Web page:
Thursday, May 21, 2009

Vacuum, Freeze, Cook

Yesterday, we discovered this little hand pump you use with special Ziploc freezer bags to create a vacuum seal. The little system was under $5, so entirely worth it in my book. It also seems that because you suck the air out through a little hole and zip and unzip like usual, the bags are also probably totally reusable unlike most vacuum sealing stuff. This meant that I had an opportunity to cook and freeze vast quantities of food. So I did. Yesterday, I made at least five pound of ravioli by hand, as in without a pasta maker. After five hours of rolling, I've determined I definitely need one. But, I now I have a ton of homemade pasta all frozen and ready to go for a quick meal. I used Martha Stewart's carrot pasta recipe and substituted as necessary. I ended up making spinach pasta and sweet potato pasta. I stuffed the spinach with feta cheese and more spinach; the sweet potato was stuffed with ricotta/mozzarella or sweet potato. It ended up being five bags with about 4-6 servings in each bag because The Breadwinner and I have little tummies so our serving sizes are pretty small.

Today, I made a bunch of single-serving pizzas with whole wheat pizza dough. They ranged from totally plain cheese pizza to spinach/ricotta/chicken/feta. This means that all together, this pile of food should provide about 30+ meals (or 15 if we're both eating). The ravioli just needs to be boiled, the pizza thrown in the toaster oven for about 20 minutes.

Part of my motivation was that I had an interview to work at a camp this summer, which means leaving the Breadwinner alone for seven weeks! It's just comforting to know that there's always something to eat no matter how busy she is.

My next mass freezing plan is burritos!

Tuesday, May 5, 2009

Bread and Butter

Yesterday, I began the day by making butter from the fresh cream we purchased at the co-op in Burlington on Saturday.

Step 1: Pour cream into a jar with plenty of space, preferably a jar that has been in the fridge to make it nice and cold. Fresh cream tends to separate so it blocks up at the top.

Full jar of cream, ready to head on to step 2: shake shake shake. And shake. And shake.

Eventually, you'll end up with what looks like whipped cream (shaken, not stirred). That means you're about halfway done and should do step 3: put in an agitator. I usually use a baby spoon, bottle cap, or marble.

You know you're almost done when the milk starts to separate from the butter. Keep shaking until you have separated as much as possible.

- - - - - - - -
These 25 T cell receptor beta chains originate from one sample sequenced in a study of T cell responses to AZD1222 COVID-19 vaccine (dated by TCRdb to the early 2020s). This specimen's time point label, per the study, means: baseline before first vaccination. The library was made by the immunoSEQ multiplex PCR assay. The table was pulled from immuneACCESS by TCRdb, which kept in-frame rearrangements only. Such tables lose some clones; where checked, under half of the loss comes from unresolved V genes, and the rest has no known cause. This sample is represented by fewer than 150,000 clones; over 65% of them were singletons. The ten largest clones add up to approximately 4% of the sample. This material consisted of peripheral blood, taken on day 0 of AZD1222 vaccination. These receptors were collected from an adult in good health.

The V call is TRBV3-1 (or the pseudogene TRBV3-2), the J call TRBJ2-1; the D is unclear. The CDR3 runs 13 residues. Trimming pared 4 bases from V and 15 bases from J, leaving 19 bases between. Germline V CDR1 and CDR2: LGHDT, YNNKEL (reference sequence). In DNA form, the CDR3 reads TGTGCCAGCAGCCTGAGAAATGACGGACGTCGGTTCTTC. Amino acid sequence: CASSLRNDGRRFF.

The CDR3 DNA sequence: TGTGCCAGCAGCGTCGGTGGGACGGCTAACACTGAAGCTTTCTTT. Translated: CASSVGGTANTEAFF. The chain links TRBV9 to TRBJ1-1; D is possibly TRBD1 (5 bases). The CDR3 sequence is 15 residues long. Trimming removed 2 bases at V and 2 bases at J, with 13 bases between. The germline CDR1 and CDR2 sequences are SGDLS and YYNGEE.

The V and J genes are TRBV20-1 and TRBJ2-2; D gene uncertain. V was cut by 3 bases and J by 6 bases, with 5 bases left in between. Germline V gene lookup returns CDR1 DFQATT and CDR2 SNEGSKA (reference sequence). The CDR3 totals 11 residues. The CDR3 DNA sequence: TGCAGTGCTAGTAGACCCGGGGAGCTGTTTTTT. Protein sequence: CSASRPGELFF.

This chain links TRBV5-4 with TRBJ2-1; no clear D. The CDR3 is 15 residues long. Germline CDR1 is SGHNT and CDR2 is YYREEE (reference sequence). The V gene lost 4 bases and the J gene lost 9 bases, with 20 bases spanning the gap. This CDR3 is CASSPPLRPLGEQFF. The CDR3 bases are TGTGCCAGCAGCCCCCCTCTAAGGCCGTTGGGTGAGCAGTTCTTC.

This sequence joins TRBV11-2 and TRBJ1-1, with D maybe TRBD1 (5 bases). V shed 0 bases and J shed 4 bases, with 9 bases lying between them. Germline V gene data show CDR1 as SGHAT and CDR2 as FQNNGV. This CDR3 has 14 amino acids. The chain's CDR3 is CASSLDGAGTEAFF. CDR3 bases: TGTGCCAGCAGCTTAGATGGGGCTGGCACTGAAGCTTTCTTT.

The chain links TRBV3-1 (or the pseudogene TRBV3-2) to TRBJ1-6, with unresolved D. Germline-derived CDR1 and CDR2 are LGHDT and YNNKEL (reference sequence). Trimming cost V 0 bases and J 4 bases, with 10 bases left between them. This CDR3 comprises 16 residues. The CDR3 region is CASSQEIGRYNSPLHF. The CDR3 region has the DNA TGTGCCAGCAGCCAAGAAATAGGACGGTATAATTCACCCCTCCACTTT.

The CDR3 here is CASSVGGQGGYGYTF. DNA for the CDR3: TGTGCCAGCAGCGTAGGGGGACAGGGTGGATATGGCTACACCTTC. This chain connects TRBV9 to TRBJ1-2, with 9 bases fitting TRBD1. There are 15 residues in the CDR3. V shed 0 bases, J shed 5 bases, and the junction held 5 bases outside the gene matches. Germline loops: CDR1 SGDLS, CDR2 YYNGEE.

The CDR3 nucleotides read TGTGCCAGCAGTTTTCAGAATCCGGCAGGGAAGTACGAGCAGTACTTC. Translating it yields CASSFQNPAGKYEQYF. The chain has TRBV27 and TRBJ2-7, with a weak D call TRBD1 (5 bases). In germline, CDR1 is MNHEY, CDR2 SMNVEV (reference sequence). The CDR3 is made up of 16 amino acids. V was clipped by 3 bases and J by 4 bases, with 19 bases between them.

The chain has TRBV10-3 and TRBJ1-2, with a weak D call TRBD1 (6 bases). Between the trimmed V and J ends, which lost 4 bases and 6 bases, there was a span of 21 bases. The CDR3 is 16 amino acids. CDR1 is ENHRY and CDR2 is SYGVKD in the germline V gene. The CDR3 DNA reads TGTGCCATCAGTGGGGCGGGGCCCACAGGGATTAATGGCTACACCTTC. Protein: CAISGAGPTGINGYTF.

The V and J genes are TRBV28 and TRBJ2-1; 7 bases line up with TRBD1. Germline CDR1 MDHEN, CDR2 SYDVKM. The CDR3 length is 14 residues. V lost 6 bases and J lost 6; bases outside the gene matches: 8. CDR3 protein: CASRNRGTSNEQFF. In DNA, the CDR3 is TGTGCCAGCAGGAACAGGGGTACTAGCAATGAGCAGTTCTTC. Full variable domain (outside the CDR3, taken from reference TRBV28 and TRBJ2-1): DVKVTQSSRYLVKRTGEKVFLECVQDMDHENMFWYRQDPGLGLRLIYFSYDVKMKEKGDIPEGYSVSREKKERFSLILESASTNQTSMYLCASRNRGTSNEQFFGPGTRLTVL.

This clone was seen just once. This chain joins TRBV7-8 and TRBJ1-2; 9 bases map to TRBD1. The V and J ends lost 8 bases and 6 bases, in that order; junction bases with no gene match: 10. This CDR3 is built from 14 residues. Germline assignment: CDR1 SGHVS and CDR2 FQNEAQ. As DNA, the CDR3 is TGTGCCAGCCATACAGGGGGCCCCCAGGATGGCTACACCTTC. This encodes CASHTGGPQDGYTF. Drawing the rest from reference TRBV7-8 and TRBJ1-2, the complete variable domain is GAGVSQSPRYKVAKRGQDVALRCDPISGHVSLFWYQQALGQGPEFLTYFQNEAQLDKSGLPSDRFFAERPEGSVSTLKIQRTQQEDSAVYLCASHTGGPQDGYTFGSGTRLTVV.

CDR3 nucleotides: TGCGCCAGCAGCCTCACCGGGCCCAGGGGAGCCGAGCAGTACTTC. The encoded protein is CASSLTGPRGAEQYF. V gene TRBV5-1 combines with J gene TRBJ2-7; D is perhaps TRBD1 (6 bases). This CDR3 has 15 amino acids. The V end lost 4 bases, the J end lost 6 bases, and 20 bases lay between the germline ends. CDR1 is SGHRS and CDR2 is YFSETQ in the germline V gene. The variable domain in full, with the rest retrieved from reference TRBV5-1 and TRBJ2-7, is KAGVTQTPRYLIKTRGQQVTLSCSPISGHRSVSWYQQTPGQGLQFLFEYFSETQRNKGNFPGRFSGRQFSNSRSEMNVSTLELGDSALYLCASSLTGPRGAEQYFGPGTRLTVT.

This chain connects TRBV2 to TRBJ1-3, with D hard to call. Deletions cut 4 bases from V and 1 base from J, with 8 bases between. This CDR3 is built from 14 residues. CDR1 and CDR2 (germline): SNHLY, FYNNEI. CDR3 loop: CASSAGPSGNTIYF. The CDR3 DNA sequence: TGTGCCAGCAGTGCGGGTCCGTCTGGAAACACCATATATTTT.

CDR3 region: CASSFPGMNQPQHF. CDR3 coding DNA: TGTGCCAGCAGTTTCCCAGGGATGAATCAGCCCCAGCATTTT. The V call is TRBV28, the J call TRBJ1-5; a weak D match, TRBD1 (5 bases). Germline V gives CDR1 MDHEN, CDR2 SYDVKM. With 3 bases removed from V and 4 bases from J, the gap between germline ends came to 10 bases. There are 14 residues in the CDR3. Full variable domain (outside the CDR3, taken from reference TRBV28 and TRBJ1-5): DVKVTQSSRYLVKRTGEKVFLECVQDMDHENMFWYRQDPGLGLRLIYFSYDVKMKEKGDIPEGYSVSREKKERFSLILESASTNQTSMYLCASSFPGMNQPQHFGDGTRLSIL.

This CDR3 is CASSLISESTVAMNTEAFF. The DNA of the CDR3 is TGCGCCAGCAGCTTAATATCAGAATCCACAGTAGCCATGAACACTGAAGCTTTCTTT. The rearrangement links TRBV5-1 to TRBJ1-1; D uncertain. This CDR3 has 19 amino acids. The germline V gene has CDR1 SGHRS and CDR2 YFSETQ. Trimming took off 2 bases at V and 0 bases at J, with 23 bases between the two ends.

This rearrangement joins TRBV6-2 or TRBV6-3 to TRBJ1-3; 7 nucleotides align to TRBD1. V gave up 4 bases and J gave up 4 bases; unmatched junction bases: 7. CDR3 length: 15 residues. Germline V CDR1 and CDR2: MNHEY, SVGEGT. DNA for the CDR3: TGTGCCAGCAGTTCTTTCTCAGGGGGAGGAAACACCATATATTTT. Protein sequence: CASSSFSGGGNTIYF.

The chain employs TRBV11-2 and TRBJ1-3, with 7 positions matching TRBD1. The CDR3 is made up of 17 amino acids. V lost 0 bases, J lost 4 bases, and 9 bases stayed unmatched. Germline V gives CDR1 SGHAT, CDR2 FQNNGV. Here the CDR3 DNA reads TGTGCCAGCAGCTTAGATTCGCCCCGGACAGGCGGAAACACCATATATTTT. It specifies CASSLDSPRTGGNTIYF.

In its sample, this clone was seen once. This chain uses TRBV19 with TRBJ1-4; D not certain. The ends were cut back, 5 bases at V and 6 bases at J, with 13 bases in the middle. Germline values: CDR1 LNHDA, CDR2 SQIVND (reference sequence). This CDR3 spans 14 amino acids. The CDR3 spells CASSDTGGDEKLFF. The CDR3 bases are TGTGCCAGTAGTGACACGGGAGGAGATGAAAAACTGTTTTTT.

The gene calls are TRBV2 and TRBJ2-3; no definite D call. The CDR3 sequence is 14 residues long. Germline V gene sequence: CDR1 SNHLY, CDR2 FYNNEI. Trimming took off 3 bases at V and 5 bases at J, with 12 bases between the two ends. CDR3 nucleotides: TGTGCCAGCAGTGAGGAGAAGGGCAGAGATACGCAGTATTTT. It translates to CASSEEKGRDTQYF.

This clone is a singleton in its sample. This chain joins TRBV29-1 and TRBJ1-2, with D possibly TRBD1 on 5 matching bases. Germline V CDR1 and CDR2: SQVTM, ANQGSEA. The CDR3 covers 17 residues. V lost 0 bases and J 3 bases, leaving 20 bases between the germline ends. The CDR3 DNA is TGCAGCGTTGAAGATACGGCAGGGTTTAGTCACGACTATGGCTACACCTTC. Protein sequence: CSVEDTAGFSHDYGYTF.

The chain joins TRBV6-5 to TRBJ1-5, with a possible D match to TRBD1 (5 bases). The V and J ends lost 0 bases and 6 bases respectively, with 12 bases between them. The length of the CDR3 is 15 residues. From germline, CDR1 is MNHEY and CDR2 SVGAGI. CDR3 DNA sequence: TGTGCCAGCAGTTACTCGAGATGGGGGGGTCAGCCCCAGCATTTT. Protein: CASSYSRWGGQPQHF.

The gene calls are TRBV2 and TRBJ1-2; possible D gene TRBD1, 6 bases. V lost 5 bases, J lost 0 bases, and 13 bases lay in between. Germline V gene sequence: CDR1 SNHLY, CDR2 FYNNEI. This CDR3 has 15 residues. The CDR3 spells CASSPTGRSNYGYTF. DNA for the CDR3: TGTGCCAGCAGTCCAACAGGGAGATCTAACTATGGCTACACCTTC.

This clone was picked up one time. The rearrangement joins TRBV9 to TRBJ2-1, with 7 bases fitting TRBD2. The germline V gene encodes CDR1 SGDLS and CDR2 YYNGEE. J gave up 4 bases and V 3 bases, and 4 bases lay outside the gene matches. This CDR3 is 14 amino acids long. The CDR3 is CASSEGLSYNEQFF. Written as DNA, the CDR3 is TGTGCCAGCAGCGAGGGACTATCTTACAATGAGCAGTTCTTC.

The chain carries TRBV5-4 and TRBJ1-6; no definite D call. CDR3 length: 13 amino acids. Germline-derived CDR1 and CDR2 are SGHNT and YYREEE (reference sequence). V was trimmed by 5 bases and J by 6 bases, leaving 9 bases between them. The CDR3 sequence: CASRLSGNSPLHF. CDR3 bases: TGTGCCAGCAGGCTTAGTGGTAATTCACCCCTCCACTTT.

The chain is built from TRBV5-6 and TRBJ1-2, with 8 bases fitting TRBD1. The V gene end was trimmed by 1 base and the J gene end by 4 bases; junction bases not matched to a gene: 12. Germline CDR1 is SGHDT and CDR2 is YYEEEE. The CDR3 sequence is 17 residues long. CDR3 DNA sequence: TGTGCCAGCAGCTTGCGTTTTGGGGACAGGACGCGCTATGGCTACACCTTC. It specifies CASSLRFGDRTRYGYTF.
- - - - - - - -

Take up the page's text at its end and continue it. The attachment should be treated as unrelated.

Eventually, you'll have clearly defined milk and butter.

Step 4: pour off the mik.

For my last step, I mix in some olive oil to keep the butter spreadable even from the fridge.

Onward to the bread. This is the starter I made the night before. It's not bubbling very much but I didn't have time to wait around for it to develop more. The recipe, obviously, comes from Martha (Multugrain Boule Recipe). Instead of King Arthur unbleached all-purpose flour, I use KA's new white whole-wheat flour. And of course, I use KA for the regular whole-wheat too!

I cheat. I never mix my dough ingredients separate from my starter, but I've never had a problem. In addition to all the yummy stuff you're supposed to add (sesame seeds, sunflower seeds, flax seed, and wheat germ) I also added wheat bran and poppy seeds. I also substitute whole wheat flour for rye, so's to not die from my allergy.

After it's all mixed up, it's ready to sit for a little while.

After much kneading, you get a nice supple dough.

I don't have a round enough bowl, so I always end up with a kind of flat bread because the final rise is restricted by the shape of the bowl. But here she is, ready to get X'ed and go in the oven.

I apparently could not resist eating it before taking a picture.

After the Breadwinner cleared off the table last night, I set about making French toast this morning and realized that the table (aside from the Lactaid and the Starbucks coffee) looks straight out of the '50's. What you can't tell is that one of the eggs is actually a soft green color. Omnomnom green eggs.